The Stories of Our Food

Hands, worn and woven with Earth reaching into the depths of the soil tending the land. The Earth, in ritual, facilitating the growth of our sustenance; its parched soil steadfast and persevering, giving nutrients to new life. All our food has a story - an origin and life before it enters ours. These stories include other humans, and affect other pieces of life that sustain us. We are not isolated from the ecosystem, we depend on it for our life. 

 

All the pieces to these stories are complex and have political systems of their own. Knowing where our food comes from creates a responsibility to the land that can not be ignored. Cultivating awareness between land, food, and humans clarifies our inter-dependent relationship and connects us all. Understanding the story of our food creates more momentum for action and change. 

 

Our soils have been depleted by modern corporate farming practices. This means little to no nutrients are left in the soil. Our foods have never had such low amounts of nutrients as they do now. There are some amazing land-tenders working hard to replenish soils, but the majority of our food comes from depleted soils. Our air and Earth surfaces have also been poisoned with pesticides, creating a deeper imbalance in our ecosystem. A lot of our foods are now being genetically modified - meaning our food is being made in labs - to boost production and wealth for big agricultural corporations. Our water is being polluted with agricultural waste run-off. It is getting into the waterways and making this already dwindling resource more precious. Water is our lives blood.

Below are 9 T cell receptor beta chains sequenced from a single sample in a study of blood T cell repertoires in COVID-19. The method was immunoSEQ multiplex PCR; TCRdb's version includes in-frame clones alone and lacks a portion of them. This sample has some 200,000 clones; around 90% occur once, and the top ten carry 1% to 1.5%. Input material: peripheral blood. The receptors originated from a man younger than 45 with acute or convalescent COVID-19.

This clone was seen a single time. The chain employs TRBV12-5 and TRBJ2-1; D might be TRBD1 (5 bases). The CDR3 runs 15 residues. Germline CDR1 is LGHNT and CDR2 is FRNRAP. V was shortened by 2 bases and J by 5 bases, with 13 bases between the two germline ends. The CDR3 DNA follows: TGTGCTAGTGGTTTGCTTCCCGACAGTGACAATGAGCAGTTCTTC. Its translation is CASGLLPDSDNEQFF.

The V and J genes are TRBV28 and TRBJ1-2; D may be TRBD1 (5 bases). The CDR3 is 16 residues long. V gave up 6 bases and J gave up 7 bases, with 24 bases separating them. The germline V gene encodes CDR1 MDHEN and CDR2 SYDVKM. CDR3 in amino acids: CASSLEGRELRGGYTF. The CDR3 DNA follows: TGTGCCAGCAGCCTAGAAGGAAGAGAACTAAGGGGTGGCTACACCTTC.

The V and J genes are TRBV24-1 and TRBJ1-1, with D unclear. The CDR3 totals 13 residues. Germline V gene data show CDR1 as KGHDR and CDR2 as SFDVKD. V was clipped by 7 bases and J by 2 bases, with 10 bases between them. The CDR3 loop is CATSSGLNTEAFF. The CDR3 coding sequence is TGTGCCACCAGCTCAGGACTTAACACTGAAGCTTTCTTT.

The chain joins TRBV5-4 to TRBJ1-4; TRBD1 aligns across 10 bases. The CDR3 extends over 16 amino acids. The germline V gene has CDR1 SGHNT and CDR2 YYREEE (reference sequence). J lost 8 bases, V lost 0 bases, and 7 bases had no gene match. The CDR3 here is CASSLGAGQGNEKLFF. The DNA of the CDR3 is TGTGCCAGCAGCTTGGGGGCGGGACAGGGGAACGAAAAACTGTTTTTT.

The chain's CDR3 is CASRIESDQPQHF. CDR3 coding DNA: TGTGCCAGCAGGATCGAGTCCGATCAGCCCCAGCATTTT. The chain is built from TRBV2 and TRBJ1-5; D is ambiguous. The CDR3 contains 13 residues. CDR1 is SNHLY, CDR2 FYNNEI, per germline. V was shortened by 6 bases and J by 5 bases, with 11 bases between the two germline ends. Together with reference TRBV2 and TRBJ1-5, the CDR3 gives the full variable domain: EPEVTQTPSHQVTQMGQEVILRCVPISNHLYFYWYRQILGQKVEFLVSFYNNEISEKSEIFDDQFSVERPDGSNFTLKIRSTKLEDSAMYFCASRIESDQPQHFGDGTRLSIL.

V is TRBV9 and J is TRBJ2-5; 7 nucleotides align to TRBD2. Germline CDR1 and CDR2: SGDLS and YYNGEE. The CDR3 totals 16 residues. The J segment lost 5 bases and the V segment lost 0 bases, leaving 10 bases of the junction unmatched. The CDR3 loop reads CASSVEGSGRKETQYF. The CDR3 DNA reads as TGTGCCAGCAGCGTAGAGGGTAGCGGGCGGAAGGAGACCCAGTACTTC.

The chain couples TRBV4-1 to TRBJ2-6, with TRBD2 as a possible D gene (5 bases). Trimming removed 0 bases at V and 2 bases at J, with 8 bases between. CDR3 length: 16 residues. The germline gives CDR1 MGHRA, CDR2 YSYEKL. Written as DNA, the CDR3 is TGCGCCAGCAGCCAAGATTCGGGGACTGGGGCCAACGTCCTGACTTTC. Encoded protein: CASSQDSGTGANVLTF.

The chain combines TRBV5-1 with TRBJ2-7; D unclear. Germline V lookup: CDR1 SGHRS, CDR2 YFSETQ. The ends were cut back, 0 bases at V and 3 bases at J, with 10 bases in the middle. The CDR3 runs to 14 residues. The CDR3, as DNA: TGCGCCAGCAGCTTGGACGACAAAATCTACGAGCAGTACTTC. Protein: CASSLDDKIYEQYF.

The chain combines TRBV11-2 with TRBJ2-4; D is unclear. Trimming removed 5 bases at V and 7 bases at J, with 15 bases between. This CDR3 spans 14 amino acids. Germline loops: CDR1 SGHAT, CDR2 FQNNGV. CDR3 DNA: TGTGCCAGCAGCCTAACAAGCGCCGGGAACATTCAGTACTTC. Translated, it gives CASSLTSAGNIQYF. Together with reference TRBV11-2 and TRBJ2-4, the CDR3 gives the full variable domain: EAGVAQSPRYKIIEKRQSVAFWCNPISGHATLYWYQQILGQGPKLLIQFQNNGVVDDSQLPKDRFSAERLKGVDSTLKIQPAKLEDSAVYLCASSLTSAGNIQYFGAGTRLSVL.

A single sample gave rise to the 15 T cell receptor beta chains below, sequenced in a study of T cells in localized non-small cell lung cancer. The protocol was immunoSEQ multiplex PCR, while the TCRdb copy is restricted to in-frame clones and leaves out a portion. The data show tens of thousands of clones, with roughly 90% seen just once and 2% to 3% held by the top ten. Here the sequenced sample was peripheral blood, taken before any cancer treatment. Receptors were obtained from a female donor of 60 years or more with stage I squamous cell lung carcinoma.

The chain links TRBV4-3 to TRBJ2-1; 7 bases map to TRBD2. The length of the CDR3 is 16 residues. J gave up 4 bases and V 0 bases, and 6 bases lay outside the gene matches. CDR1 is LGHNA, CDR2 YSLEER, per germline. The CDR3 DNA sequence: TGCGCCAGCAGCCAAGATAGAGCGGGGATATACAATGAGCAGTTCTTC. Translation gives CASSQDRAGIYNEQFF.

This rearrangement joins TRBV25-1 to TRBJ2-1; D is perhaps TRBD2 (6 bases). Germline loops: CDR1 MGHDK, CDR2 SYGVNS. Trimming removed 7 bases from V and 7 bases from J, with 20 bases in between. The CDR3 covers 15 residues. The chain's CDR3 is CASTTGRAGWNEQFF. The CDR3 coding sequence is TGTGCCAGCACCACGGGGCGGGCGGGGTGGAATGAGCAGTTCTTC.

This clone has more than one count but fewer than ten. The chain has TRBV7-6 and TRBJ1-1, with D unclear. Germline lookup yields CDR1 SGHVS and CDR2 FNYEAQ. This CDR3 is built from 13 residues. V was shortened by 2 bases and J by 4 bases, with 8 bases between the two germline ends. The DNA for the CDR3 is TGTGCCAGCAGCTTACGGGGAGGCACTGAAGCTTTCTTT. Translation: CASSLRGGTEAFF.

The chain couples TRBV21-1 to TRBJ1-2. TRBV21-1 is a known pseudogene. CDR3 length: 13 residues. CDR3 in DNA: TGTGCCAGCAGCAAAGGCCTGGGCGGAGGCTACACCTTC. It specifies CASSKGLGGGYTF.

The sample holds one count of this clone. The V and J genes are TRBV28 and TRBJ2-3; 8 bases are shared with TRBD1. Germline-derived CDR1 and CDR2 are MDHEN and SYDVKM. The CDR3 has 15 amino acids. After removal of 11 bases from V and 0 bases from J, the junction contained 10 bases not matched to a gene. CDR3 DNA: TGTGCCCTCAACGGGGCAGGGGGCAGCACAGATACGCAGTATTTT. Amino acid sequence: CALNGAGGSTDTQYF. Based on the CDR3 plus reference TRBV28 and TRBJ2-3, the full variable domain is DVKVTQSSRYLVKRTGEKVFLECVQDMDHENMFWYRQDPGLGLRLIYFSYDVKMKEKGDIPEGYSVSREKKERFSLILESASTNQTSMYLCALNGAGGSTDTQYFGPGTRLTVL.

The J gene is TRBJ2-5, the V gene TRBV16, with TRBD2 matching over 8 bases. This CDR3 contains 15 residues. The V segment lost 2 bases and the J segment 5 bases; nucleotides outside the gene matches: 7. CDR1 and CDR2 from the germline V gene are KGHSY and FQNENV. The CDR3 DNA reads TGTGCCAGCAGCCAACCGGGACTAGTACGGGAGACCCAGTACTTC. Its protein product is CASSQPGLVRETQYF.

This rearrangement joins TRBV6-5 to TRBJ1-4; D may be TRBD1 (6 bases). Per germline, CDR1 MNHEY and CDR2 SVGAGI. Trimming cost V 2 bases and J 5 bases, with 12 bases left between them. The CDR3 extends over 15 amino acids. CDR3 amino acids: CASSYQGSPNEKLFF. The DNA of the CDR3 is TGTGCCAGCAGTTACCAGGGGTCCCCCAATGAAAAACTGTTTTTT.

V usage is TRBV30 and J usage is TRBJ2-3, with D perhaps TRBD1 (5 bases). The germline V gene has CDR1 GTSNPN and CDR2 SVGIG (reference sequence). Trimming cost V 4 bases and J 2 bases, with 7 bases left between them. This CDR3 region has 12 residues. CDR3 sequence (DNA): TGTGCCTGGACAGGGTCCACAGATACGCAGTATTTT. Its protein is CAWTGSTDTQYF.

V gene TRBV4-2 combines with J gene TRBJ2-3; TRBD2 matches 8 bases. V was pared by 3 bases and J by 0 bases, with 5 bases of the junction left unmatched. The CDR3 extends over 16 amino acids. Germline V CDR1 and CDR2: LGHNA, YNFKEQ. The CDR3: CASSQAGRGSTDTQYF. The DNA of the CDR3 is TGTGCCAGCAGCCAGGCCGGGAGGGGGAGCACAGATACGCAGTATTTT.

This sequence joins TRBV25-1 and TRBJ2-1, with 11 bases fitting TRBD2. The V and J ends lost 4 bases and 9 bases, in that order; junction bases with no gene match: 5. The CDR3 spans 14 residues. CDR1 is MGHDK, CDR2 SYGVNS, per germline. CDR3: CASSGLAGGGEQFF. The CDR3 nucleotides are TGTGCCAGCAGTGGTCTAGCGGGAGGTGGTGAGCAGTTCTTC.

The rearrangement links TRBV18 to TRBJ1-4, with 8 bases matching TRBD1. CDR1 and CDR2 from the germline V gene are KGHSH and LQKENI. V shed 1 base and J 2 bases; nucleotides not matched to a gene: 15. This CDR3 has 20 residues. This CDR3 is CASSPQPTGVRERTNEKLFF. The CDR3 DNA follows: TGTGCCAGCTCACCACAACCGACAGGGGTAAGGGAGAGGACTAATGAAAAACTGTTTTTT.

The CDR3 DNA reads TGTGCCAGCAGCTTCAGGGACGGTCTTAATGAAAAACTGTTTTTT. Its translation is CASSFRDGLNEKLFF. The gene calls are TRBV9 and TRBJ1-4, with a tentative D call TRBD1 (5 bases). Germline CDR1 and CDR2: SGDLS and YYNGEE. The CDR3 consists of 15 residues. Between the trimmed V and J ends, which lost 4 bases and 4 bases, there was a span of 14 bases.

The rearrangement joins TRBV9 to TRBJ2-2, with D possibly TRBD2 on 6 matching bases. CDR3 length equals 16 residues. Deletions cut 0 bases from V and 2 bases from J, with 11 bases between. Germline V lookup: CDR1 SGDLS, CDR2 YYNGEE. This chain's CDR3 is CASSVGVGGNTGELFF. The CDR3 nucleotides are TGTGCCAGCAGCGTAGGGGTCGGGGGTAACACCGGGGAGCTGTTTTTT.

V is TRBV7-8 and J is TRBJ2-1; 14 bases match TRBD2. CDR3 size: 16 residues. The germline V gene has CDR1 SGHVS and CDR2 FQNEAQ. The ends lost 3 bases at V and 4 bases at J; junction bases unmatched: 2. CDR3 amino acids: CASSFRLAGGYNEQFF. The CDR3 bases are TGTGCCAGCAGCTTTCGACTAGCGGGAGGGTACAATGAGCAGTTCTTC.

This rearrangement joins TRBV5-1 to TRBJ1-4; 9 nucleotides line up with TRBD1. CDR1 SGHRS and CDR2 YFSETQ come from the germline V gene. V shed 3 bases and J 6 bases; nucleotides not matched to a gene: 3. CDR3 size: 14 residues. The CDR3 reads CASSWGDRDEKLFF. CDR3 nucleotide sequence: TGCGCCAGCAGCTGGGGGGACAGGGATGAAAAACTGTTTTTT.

Farmworkers are being mistreated, over-worked, and underpaid for this vital role they play in our lives. We stand in solidarity with farmworkers. Let's listen to their stories and demands. Lets honor their boycotts and picket lines. Accessibility is a huge part of the lives of our food. Who gets what foods and who doesn't and for what reason is always an important dialogue to have. Marginalized communities generally have less access to organic, high nutrient foods, though they tend to have a deeper cultural connection to food and the Earth's medicine. It is a privilege to have access to deeply nutritive foods, grown with care and thought for the land. It is important for those of us who have the space and privilege in our lives to uphold standards for our lands and living beings. It is important for those of us to create spaces and access to those who do not. 

 Photo: Boycottsacumaberries.com

Photo: Boycottsacumaberries.com

 

With all this in mind, we ask you to join us in boycotting Driscoll's berries. There is a long line of oppression against farmworkers, and we honor and listen to those who stand up and demand recognition and reparation for all those involved. We want to open a dialogue and welcome you to join in. Please reach out to the coalitions that are working with farmworkers to bring awareness. Below are resources with more history as well as ways to get involved.

 

Boycott Sakuma Berries

 

Driscolls Berry Boycott

 

We can all heal together - our lands, ecosystem, and our bodies. So we ask: What are the stories of your food? What do they look like? Feel like? Who is involved in them? What lands did they come from? And what systems do they affect? 

 

 

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Resources

http://www.scientificamerican.com/article/soil-depletion-and-nutrition-loss/

http://www.sustainabletable.org/267/water-quality